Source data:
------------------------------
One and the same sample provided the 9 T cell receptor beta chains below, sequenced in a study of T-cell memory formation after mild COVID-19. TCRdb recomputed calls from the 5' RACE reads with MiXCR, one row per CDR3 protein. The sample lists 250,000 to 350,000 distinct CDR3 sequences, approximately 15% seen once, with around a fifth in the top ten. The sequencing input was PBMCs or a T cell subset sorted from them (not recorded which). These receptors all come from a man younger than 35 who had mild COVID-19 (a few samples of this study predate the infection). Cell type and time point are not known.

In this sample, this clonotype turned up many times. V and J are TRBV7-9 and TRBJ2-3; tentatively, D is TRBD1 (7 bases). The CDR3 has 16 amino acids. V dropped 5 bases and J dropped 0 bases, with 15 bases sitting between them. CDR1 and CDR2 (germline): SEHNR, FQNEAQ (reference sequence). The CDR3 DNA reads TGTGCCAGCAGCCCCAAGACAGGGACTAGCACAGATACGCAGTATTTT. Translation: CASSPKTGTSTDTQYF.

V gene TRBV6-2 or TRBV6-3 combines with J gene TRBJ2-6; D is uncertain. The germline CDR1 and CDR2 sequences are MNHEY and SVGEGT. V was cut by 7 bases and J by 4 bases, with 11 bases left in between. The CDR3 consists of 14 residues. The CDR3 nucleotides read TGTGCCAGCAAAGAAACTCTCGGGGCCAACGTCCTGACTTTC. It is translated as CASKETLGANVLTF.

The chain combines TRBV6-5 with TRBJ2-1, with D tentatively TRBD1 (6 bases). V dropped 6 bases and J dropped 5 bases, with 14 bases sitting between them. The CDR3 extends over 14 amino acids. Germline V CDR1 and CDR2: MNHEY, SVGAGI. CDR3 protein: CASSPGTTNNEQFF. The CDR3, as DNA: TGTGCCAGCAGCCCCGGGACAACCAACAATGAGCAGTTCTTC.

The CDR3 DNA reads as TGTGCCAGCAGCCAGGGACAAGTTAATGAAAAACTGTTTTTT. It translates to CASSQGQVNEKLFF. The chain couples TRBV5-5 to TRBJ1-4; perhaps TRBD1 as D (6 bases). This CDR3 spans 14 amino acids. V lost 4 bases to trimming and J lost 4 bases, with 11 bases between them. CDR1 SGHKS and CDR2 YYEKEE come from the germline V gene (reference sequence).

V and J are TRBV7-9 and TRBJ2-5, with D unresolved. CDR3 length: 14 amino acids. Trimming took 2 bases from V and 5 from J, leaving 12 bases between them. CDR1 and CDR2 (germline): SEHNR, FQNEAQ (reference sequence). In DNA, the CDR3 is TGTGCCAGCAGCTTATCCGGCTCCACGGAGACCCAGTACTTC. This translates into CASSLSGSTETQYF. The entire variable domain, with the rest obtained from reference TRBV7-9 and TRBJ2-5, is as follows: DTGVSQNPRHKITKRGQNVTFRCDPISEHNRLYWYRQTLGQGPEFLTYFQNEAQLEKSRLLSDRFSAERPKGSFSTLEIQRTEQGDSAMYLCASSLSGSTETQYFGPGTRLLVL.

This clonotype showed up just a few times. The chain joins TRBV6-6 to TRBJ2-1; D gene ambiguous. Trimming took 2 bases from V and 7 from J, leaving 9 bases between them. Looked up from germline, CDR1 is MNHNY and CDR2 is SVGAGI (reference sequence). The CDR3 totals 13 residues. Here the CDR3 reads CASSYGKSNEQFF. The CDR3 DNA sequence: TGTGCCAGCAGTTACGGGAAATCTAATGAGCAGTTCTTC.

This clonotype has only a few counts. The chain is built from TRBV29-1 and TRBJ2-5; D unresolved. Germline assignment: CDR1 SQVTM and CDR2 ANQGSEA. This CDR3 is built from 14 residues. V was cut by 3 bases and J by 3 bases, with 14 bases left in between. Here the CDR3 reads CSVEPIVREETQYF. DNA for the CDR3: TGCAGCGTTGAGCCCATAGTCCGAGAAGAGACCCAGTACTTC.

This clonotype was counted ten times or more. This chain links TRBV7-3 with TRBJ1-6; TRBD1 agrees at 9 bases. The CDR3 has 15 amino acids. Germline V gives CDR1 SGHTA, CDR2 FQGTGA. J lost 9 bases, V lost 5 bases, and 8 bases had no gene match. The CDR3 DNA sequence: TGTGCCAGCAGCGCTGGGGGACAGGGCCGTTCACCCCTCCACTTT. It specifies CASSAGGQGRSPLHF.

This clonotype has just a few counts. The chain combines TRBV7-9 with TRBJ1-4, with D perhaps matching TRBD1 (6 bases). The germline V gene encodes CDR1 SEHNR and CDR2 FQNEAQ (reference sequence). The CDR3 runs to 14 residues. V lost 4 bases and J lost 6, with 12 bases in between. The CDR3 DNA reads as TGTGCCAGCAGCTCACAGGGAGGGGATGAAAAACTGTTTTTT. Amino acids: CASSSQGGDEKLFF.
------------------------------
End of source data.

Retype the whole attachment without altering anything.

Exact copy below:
One and the same sample provided the 9 T cell receptor beta chains below, sequenced in a study of T-cell memory formation after mild COVID-19. TCRdb recomputed calls from the 5' RACE reads with MiXCR, one row per CDR3 protein. The sample lists 250,000 to 350,000 distinct CDR3 sequences, approximately 15% seen once, with around a fifth in the top ten. The sequencing input was PBMCs or a T cell subset sorted from them (not recorded which). These receptors all come from a man younger than 35 who had mild COVID-19 (a few samples of this study predate the infection). Cell type and time point are not known.

In this sample, this clonotype turned up many times. V and J are TRBV7-9 and TRBJ2-3; tentatively, D is TRBD1 (7 bases). The CDR3 has 16 amino acids. V dropped 5 bases and J dropped 0 bases, with 15 bases sitting between them. CDR1 and CDR2 (germline): SEHNR, FQNEAQ (reference sequence). The CDR3 DNA reads TGTGCCAGCAGCCCCAAGACAGGGACTAGCACAGATACGCAGTATTTT. Translation: CASSPKTGTSTDTQYF.

V gene TRBV6-2 or TRBV6-3 combines with J gene TRBJ2-6; D is uncertain. The germline CDR1 and CDR2 sequences are MNHEY and SVGEGT. V was cut by 7 bases and J by 4 bases, with 11 bases left in between. The CDR3 consists of 14 residues. The CDR3 nucleotides read TGTGCCAGCAAAGAAACTCTCGGGGCCAACGTCCTGACTTTC. It is translated as CASKETLGANVLTF.

The chain combines TRBV6-5 with TRBJ2-1, with D tentatively TRBD1 (6 bases). V dropped 6 bases and J dropped 5 bases, with 14 bases sitting between them. The CDR3 extends over 14 amino acids. Germline V CDR1 and CDR2: MNHEY, SVGAGI. CDR3 protein: CASSPGTTNNEQFF. The CDR3, as DNA: TGTGCCAGCAGCCCCGGGACAACCAACAATGAGCAGTTCTTC.

The CDR3 DNA reads as TGTGCCAGCAGCCAGGGACAAGTTAATGAAAAACTGTTTTTT. It translates to CASSQGQVNEKLFF. The chain couples TRBV5-5 to TRBJ1-4; perhaps TRBD1 as D (6 bases). This CDR3 spans 14 amino acids. V lost 4 bases to trimming and J lost 4 bases, with 11 bases between them. CDR1 SGHKS and CDR2 YYEKEE come from the germline V gene (reference sequence).

V and J are TRBV7-9 and TRBJ2-5, with D unresolved. CDR3 length: 14 amino acids. Trimming took 2 bases from V and 5 from J, leaving 12 bases between them. CDR1 and CDR2 (germline): SEHNR, FQNEAQ (reference sequence). In DNA, the CDR3 is TGTGCCAGCAGCTTATCCGGCTCCACGGAGACCCAGTACTTC. This translates into CASSLSGSTETQYF. The entire variable domain, with the rest obtained from reference TRBV7-9 and TRBJ2-5, is as follows: DTGVSQNPRHKITKRGQNVTFRCDPISEHNRLYWYRQTLGQGPEFLTYFQNEAQLEKSRLLSDRFSAERPKGSFSTLEIQRTEQGDSAMYLCASSLSGSTETQYFGPGTRLLVL.

This clonotype showed up just a few times. The chain joins TRBV6-6 to TRBJ2-1; D gene ambiguous. Trimming took 2 bases from V and 7 from J, leaving 9 bases between them. Looked up from germline, CDR1 is MNHNY and CDR2 is SVGAGI (reference sequence). The CDR3 totals 13 residues. Here the CDR3 reads CASSYGKSNEQFF. The CDR3 DNA sequence: TGTGCCAGCAGTTACGGGAAATCTAATGAGCAGTTCTTC.

This clonotype has only a few counts. The chain is built from TRBV29-1 and TRBJ2-5; D unresolved. Germline assignment: CDR1 SQVTM and CDR2 ANQGSEA. This CDR3 is built from 14 residues. V was cut by 3 bases and J by 3 bases, with 14 bases left in between. Here the CDR3 reads CSVEPIVREETQYF. DNA for the CDR3: TGCAGCGTTGAGCCCATAGTCCGAGAAGAGACCCAGTACTTC.

This clonotype was counted ten times or more. This chain links TRBV7-3 with TRBJ1-6; TRBD1 agrees at 9 bases. The CDR3 has 15 amino acids. Germline V gives CDR1 SGHTA, CDR2 FQGTGA. J lost 9 bases, V lost 5 bases, and 8 bases had no gene match. The CDR3 DNA sequence: TGTGCCAGCAGCGCTGGGGGACAGGGCCGTTCACCCCTCCACTTT. It specifies CASSAGGQGRSPLHF.

This clonotype has just a few counts. The chain combines TRBV7-9 with TRBJ1-4, with D perhaps matching TRBD1 (6 bases). The germline V gene encodes CDR1 SEHNR and CDR2 FQNEAQ (reference sequence). The CDR3 runs to 14 residues. V lost 4 bases and J lost 6, with 12 bases in between. The CDR3 DNA reads as TGTGCCAGCAGCTCACAGGGAGGGGATGAAAAACTGTTTTTT. Amino acids: CASSSQGGDEKLFF.